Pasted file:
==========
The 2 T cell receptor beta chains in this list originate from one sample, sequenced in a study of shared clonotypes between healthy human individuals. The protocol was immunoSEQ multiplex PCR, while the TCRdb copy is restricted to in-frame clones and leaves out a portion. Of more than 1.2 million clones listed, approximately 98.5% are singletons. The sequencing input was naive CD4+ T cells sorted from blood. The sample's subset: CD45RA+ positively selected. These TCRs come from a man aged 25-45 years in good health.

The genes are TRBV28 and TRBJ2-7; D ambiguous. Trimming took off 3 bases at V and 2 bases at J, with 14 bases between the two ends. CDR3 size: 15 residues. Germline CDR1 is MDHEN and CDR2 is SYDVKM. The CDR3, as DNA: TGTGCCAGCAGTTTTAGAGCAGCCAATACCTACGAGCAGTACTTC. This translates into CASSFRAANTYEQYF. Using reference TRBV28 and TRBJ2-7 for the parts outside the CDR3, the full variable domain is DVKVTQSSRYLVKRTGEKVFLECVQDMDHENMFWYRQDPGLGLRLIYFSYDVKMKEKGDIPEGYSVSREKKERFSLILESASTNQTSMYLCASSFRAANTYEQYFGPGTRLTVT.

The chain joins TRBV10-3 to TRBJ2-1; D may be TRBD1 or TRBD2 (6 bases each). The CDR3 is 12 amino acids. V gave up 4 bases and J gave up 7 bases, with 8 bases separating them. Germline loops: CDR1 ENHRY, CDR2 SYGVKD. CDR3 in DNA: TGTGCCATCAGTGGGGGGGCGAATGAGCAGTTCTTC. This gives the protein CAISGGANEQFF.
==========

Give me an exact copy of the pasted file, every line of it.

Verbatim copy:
The 2 T cell receptor beta chains in this list originate from one sample, sequenced in a study of shared clonotypes between healthy human individuals. The protocol was immunoSEQ multiplex PCR, while the TCRdb copy is restricted to in-frame clones and leaves out a portion. Of more than 1.2 million clones listed, approximately 98.5% are singletons. The sequencing input was naive CD4+ T cells sorted from blood. The sample's subset: CD45RA+ positively selected. These TCRs come from a man aged 25-45 years in good health.

The genes are TRBV28 and TRBJ2-7; D ambiguous. Trimming took off 3 bases at V and 2 bases at J, with 14 bases between the two ends. CDR3 size: 15 residues. Germline CDR1 is MDHEN and CDR2 is SYDVKM. The CDR3, as DNA: TGTGCCAGCAGTTTTAGAGCAGCCAATACCTACGAGCAGTACTTC. This translates into CASSFRAANTYEQYF. Using reference TRBV28 and TRBJ2-7 for the parts outside the CDR3, the full variable domain is DVKVTQSSRYLVKRTGEKVFLECVQDMDHENMFWYRQDPGLGLRLIYFSYDVKMKEKGDIPEGYSVSREKKERFSLILESASTNQTSMYLCASSFRAANTYEQYFGPGTRLTVT.

The chain joins TRBV10-3 to TRBJ2-1; D may be TRBD1 or TRBD2 (6 bases each). The CDR3 is 12 amino acids. V gave up 4 bases and J gave up 7 bases, with 8 bases separating them. Germline loops: CDR1 ENHRY, CDR2 SYGVKD. CDR3 in DNA: TGTGCCATCAGTGGGGGGGCGAATGAGCAGTTCTTC. This gives the protein CAISGGANEQFF.